So many different ways to say hello or to wish someone a good day, a fine meal, or a happy birthday! (Informational picture...

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THE HELLO ATLAS

LISTEN TO 133 DIFFERENT LANGUAGES!

Children around the world offer greetings and conversational overtures in over 125 languages.

Elaborating on the idea behind Manya Stojic’s Hello World (2002) and similar polyglot consciousness-raisers, Handicott places dozens of small figures on blank maps of each continent (even Antarctica), then introduces each speaker in a separate panel offering a friendly greeting or question. Along with sampling widely spoken languages, readers can try their tongues on “Kiaora” (Maori “Hello”), “Ti mxëë?” (“What’s your name?” in Mixe), or somewhat-longer expressions such as “Najotj’o ri nzengwats’ü” (“Pleased to meet you” in Mazahua). Lists at the end offer further short phrases for each entry, and an associated app (not available for review) supplies audio versions for help with pronunciation. This will be a necessity for just about everybody, as there are no phonetic spellings. The introductory notes about each language’s speakers and linguistic family aren't as detailed as those in Jonathan Litton’s Hello World, illustrated by L'Atelier Cartographik (2016), but there is more vocabulary, along with many more indigenous entries. Pak promotes an expansive view too, with figures that are not only not always dressed in stereotypical national costume, but even in places like Finland and Ireland are nearly all variously dark-skinned. Indeed, the legacy of colonialism seems almost entirely suppressed; a French-Canadian child and an Afrikaans-speaking child are the only obviously white figures in North America and Africa, respectively.

So many different ways to say hello or to wish someone a good day, a fine meal, or a happy birthday! (Informational picture book. 7-11)

Pub Date: Dec. 20, 2016

ISBN: 978-1-84780-863-9

Page Count: 80

Publisher: Wide Eyed Editions

Review Posted Online: Sept. 19, 2016

Kirkus Reviews Issue: Oct. 1, 2016

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Ordinary kids in an extraordinary setting: still a recipe for bright achievements and belly laughs.

WAYSIDE SCHOOL BENEATH THE CLOUD OF DOOM

Rejoice! 25 years later, Wayside School is still in session, and the children in Mrs. Jewls’ 30th-floor classroom haven’t changed a bit.

The surreal yet oddly educational nature of their misadventures hasn’t either. There are out-and-out rib ticklers, such as a spelling lesson featuring made-up words and a determined class effort to collect 1 million nail clippings. Additionally, mean queen Kathy steps through a mirror that turns her weirdly nice and she discovers that she likes it, a four-way friendship survives a dumpster dive after lost homework, and Mrs. Jewls makes sure that a long-threatened “Ultimate Test” allows every student to show off a special talent. Episodic though the 30 new chapters are, there are continuing elements that bind them—even to previous outings, such as the note to an elusive teacher Calvin has been carrying since Sideways Stories From Wayside School (1978) and finally delivers. Add to that plenty of deadpan dialogue (“Arithmetic makes my brain numb,” complains Dameon. “That’s why they’re called ‘numb-ers,’ ” explains D.J.) and a wild storm from the titular cloud that shuffles the school’s contents “like a deck of cards,” and Sachar once again dishes up a confection as scrambled and delicious as lunch lady Miss Mush’s improvised “Rainbow Stew.” Diversity is primarily conveyed in the illustrations.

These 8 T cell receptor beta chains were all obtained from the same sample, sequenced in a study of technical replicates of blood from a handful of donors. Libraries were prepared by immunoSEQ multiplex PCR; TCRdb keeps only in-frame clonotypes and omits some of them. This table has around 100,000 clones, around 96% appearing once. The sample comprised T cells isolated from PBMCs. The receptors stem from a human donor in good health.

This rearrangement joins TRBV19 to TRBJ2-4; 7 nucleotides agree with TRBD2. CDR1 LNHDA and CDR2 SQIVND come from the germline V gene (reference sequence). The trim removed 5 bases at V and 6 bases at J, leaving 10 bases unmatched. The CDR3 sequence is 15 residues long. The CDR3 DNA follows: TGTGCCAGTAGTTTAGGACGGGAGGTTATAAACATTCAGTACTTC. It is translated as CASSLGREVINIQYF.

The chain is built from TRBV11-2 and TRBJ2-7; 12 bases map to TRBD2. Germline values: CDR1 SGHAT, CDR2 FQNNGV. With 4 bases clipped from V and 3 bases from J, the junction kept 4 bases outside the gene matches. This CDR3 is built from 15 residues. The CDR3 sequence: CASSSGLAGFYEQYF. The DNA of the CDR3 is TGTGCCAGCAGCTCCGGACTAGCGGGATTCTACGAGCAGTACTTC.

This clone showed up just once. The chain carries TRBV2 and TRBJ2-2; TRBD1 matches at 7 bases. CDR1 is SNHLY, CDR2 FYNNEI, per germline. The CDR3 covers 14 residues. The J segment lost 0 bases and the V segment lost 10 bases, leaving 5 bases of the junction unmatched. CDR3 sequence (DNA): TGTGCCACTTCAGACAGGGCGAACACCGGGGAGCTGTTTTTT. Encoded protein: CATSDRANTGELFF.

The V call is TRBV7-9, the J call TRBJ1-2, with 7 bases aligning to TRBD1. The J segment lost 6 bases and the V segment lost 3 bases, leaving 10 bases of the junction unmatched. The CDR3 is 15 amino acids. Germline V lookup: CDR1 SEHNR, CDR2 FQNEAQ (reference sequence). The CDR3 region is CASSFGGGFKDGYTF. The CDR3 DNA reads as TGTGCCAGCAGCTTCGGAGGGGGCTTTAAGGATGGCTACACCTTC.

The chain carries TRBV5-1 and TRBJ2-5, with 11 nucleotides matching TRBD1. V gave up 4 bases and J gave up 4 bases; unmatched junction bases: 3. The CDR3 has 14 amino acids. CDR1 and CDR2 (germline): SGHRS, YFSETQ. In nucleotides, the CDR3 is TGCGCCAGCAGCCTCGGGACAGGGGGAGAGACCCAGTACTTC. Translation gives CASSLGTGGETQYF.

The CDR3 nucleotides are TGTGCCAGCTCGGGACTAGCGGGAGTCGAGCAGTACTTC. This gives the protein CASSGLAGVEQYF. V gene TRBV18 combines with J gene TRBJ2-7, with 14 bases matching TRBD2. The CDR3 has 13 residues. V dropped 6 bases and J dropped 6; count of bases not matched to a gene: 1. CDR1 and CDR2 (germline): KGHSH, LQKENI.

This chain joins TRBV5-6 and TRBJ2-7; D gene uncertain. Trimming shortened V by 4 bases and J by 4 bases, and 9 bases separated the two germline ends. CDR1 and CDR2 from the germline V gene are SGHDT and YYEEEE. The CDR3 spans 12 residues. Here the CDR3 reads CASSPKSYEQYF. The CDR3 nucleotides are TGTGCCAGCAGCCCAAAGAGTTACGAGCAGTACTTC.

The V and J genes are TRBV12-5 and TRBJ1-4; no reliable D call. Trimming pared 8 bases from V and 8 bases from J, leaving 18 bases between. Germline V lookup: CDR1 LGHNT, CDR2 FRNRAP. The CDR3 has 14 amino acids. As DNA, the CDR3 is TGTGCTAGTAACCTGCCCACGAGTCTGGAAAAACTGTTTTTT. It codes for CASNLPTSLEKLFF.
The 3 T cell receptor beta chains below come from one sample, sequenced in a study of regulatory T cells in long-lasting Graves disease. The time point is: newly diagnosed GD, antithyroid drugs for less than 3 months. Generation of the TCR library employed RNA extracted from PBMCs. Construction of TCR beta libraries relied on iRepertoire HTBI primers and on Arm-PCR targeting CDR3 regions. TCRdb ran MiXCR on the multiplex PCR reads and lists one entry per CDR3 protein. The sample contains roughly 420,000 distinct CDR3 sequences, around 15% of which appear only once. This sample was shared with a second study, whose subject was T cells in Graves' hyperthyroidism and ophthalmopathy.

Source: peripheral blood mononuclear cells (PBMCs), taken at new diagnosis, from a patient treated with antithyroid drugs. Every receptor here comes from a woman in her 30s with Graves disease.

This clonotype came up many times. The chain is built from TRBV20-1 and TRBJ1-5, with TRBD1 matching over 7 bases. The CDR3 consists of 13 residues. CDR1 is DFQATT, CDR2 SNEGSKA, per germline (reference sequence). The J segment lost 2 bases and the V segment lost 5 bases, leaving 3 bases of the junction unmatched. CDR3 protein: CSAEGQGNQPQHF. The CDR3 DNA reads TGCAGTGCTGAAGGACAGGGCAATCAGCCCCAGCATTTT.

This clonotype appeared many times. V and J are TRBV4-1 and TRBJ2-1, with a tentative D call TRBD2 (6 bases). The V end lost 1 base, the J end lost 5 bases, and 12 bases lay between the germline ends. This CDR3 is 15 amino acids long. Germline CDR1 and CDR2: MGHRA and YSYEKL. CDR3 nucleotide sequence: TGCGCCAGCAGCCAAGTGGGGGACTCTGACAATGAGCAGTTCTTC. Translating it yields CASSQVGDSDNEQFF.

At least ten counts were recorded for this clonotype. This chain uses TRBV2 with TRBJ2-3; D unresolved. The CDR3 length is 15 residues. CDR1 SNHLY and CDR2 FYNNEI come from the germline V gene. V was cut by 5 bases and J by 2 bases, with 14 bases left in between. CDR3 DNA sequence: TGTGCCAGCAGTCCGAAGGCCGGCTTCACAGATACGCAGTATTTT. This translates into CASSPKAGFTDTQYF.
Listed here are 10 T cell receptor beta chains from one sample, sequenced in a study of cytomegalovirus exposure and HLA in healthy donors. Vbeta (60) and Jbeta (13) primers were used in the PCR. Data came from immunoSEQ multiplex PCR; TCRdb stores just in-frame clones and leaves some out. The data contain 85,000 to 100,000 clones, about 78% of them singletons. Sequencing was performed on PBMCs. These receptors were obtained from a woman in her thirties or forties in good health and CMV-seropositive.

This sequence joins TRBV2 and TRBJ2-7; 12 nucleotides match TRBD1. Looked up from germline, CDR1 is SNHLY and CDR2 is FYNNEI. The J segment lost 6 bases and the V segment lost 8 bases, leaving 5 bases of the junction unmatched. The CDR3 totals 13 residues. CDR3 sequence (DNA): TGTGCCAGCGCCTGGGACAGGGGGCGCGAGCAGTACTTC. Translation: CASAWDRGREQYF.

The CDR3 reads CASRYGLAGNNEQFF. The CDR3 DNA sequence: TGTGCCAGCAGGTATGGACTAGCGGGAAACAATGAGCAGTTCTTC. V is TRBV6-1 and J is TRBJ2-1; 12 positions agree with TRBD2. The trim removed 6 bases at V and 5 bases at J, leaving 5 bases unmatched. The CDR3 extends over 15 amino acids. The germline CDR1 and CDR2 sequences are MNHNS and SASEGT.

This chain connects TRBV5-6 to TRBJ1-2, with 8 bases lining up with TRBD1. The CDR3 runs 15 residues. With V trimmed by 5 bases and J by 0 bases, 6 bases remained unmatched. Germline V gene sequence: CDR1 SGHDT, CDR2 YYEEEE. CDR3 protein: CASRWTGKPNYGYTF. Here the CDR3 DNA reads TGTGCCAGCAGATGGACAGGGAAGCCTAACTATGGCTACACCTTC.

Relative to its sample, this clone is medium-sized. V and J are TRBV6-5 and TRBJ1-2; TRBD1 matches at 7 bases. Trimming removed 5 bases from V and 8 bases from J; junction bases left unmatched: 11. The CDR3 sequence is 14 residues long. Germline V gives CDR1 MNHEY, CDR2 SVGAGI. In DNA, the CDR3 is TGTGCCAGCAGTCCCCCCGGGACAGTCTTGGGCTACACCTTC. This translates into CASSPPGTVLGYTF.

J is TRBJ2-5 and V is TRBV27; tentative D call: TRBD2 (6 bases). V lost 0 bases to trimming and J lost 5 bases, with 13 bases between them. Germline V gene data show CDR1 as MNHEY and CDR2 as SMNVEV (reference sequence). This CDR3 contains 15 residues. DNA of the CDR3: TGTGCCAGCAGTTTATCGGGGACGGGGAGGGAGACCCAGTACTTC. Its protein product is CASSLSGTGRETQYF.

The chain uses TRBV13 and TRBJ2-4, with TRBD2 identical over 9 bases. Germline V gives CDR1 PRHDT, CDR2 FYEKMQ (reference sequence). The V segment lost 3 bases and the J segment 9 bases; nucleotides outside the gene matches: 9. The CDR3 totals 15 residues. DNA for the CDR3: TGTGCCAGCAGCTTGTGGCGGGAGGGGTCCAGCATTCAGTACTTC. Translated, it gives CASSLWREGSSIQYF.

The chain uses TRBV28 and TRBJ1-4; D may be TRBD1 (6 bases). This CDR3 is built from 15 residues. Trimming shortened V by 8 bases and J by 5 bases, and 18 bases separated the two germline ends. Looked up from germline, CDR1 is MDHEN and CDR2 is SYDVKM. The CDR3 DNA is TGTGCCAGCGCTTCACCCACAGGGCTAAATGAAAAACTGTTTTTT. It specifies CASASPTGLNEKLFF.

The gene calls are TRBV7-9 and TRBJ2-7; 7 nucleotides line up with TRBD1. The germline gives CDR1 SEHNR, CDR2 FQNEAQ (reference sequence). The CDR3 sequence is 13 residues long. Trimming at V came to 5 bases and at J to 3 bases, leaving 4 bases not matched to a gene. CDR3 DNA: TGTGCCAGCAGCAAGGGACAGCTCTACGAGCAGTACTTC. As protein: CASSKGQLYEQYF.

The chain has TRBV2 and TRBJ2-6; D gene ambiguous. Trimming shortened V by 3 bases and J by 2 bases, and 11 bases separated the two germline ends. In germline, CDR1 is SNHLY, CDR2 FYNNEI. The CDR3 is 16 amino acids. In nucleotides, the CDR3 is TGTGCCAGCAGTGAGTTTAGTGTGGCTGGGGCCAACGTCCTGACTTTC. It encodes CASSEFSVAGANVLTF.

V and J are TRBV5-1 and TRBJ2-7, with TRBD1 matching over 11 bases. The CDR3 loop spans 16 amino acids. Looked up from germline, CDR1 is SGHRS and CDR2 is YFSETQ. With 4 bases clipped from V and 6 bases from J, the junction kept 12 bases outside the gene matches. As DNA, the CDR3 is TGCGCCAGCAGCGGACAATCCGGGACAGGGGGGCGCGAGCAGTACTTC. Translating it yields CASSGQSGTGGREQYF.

Ordinary kids in an extraordinary setting: still a recipe for bright achievements and belly laughs. (Fiction. 9-11)

Pub Date: March 3, 2020

ISBN: 978-0-06-296538-7

Page Count: 192

Publisher: Harper/HarperCollins

Review Posted Online: Sept. 29, 2019

Kirkus Reviews Issue: Nov. 1, 2019

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Readers will be waiting to see how Charlie faces his next challenge in a series that marks a lovely change of pace from the...

CHARLIE BUMPERS VS. THE TEACHER OF THE YEAR

From the Charlie Bumpers series , Vol. 1

Charlie Bumpers is doomed. The one teacher he never wanted in the whole school turns out to be his fourth-grade teacher.

Charlie recalls third grade, when he accidentally hit the scariest teacher in the whole school with his sneaker. “I know all about you, Charlie Bumpers,” she says menacingly on the first day of fourth grade. Now, in addition to all the hardships of starting school, he has gotten off on the wrong foot with her. Charlie’s dry and dramatic narrative voice clearly reveals the inner life of a 9-year-old—the glass is always half empty, especially in light of a series of well-intentioned events gone awry. It’s quite a litany: “Hitting Mrs. Burke in the head with the sneaker. The messy desk. The swinging on the door. The toilet paper. And now this—the shoe on the roof.” Harley has teamed once again with illustrator Gustavson (Lost and Found, 2012) to create a real-life world in which a likable kid must face the everyday terrors of childhood: enormous bullies, looming teachers and thick gym coaches with huge pointing fingers. Into this series opener, Harley magically weaves the simple lesson that people, even teachers, can surprise you.

Readers will be waiting to see how Charlie faces his next challenge in a series that marks a lovely change of pace from the sarcasm of Wimpy Kid. (Fiction. 7-10)

Pub Date: Sept. 1, 2013

ISBN: 978-1-56145-732-8

Page Count: 160

Publisher: Peachtree

Review Posted Online: Aug. 14, 2013

Kirkus Reviews Issue: Sept. 1, 2013

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